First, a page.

An object from my childhood that I couldn't possibly imagine my life without is a stereo that still sits atop a shelf in my grandparents' living room. Since I was three months old, I spent most of my time in my second home, at my grandparents' house, where they practically raised me because both of my parents worked. Without this kind of upbringing, I don't believe that I would be able to connect with my culture and ancestry in the way that I do today.
When I was younger I sat on the same shelf the stereo sat on, and I could feel the music's vibration coursing through me. It was an ethereal experience as a child because it wasn't very often that I connected with music in the same way that I did then. From listening to the cassette tapes, I got a sense of the way music was listened to by older generations and felt a kinship with the people that used the stereo before me. I understood the meaning behind music and that it is not merely a melody to hum along to, but a story that is being passed down through generations. I felt nostalgia for a time I never lived through, and got a sense of my ancestor's emotions, whether it was through songs of love or of a soldier's perspective.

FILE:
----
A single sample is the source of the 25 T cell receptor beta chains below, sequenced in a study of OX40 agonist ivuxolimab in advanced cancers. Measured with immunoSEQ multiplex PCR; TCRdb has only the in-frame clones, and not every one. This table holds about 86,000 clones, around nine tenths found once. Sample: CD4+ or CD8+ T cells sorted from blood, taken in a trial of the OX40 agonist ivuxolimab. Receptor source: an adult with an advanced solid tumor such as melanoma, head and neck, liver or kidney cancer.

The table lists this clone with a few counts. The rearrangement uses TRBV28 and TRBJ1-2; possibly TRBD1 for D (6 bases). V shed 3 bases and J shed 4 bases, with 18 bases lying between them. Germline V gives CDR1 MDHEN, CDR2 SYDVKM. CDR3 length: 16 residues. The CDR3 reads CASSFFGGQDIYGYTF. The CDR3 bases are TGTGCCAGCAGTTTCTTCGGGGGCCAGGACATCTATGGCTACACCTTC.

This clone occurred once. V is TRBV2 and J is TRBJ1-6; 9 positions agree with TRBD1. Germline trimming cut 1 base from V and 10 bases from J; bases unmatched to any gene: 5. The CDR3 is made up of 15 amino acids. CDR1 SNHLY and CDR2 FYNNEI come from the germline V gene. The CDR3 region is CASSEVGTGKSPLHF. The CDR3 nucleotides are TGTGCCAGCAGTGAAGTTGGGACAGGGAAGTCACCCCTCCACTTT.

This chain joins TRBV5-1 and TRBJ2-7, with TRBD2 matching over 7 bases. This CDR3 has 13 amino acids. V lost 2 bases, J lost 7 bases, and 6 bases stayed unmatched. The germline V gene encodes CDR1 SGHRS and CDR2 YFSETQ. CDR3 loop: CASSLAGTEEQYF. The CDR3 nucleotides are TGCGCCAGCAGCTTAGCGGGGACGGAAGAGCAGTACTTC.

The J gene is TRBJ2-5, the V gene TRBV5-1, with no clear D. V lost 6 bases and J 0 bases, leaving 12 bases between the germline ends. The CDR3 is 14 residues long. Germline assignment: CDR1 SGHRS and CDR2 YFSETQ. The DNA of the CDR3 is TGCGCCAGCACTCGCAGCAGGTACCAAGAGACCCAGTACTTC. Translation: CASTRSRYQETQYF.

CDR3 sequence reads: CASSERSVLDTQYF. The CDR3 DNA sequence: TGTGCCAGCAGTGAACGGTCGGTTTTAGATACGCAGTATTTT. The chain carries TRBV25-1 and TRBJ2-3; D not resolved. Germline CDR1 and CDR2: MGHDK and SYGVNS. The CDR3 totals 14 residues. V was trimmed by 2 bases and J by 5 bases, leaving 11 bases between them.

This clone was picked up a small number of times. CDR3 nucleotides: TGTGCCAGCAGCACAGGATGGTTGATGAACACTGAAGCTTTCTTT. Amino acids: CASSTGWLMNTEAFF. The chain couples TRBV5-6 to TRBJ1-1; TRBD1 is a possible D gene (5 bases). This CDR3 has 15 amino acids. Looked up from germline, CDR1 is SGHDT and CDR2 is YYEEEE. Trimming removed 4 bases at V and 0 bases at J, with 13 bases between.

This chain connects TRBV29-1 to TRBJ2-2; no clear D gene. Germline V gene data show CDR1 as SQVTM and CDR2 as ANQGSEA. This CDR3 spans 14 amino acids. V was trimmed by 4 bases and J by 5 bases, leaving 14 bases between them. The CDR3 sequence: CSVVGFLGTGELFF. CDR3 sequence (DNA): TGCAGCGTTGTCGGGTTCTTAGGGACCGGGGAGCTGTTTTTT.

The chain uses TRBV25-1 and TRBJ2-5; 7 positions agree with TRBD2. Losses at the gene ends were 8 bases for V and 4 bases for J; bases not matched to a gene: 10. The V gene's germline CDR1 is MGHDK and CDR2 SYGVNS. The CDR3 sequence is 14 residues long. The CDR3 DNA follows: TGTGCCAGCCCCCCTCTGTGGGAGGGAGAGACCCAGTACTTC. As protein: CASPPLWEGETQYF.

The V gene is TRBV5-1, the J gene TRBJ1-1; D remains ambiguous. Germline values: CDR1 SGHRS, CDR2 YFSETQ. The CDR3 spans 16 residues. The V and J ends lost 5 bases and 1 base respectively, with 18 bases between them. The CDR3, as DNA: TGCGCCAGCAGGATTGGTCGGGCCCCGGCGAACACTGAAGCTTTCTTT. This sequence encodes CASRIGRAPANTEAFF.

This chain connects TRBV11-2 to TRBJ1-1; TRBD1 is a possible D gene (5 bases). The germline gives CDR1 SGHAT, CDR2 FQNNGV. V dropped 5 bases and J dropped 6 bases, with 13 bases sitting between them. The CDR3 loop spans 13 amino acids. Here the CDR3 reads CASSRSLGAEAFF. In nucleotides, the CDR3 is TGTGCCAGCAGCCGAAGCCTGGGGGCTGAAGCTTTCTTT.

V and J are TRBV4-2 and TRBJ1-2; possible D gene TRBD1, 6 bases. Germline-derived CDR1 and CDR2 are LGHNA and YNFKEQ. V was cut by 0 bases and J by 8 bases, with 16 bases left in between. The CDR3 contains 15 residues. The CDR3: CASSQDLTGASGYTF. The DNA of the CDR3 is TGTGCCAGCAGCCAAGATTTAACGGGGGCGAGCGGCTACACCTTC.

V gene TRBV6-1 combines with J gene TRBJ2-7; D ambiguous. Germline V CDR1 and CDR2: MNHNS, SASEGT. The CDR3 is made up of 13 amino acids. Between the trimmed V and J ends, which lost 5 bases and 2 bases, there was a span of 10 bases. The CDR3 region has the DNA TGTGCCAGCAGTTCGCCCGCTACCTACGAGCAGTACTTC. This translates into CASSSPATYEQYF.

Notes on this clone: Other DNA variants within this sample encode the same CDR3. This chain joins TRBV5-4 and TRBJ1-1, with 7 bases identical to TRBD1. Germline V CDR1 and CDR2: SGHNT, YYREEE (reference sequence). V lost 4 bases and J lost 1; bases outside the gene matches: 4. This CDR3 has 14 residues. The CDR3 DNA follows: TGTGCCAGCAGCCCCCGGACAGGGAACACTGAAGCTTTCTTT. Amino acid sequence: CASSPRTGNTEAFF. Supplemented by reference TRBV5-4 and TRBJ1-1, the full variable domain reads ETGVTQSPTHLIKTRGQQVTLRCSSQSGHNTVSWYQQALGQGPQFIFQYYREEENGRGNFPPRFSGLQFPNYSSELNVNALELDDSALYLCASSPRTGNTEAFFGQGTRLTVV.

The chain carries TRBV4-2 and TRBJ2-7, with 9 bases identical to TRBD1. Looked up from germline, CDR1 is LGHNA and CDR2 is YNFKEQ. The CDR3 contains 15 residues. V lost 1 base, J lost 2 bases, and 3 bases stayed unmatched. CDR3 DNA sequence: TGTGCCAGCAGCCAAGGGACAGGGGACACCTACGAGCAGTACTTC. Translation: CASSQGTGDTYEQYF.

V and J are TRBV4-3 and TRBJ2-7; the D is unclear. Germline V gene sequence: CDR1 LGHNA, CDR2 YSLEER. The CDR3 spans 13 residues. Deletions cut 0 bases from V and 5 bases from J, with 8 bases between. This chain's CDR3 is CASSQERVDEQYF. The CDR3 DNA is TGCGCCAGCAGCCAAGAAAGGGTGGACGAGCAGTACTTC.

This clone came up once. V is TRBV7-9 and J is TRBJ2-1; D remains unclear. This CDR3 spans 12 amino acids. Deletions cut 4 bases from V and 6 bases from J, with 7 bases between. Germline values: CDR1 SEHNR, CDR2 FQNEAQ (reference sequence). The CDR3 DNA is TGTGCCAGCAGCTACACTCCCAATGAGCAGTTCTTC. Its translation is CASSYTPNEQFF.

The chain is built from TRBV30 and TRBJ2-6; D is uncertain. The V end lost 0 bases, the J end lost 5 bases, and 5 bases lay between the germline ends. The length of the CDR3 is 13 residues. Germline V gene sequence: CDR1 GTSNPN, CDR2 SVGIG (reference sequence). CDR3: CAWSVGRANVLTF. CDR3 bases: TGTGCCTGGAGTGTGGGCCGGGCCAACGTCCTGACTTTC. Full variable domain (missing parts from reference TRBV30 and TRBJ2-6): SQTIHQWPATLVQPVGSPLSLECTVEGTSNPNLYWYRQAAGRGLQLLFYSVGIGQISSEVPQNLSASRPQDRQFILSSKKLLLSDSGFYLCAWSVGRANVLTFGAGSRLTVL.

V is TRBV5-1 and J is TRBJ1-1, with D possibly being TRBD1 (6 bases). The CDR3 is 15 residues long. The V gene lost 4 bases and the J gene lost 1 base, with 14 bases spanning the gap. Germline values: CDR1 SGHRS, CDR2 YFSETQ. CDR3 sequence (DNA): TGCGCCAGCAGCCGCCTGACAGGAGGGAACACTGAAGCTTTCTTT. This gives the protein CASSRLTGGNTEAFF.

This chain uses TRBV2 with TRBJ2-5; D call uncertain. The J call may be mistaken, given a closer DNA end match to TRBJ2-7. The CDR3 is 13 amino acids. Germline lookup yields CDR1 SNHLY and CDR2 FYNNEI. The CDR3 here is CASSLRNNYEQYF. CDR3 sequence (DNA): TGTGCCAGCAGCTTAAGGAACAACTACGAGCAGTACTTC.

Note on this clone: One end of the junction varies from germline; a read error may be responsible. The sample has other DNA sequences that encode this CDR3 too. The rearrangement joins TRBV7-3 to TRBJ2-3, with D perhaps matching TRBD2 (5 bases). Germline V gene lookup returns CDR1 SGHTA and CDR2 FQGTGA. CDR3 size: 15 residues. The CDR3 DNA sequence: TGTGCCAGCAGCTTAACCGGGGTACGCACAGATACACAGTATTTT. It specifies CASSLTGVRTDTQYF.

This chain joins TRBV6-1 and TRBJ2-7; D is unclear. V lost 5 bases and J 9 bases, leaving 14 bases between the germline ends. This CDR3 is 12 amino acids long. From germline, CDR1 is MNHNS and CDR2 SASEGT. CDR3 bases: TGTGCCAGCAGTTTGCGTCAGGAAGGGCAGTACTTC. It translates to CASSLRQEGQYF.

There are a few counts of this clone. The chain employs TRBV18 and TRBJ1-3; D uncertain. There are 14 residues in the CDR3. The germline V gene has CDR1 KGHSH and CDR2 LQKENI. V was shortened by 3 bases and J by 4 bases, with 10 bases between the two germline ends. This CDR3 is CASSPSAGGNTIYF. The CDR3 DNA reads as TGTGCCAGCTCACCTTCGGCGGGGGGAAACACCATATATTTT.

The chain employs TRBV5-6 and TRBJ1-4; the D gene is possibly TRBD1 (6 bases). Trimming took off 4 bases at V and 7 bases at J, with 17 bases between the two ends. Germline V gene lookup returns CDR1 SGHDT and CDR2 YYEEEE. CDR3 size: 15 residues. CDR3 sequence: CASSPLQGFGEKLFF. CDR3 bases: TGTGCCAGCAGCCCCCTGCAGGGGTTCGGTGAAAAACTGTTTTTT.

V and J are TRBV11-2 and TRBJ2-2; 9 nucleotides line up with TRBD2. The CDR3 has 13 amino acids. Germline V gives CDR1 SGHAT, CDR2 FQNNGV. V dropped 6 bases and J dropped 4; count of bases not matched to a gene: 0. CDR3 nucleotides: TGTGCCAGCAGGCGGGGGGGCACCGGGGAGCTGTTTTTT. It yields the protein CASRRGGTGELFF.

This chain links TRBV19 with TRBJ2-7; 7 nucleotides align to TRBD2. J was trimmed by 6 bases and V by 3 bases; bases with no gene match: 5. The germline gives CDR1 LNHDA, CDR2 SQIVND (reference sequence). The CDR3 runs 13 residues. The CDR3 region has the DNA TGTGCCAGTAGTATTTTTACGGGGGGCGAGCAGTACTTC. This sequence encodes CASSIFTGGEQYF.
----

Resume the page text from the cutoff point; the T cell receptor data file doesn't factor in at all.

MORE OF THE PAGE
Through listening to my grandpa's collection of classical Russian army songs, I understood his experiences as a war veteran, as well as the multitude of hardships that he faced. Songs written in 1995 such as "Комбат" by a band called Любэ depict a graphic retelling of the emotional and physical turmoil that soldiers faced in World War II. My grandparents didn't understand English, so spending time with them was my way of practicing my native tongue, as well as a way of understanding the artisticness of the Russian language by analyzing the metaphors used in songs, which I wouldn't have otherwise learned through conversation.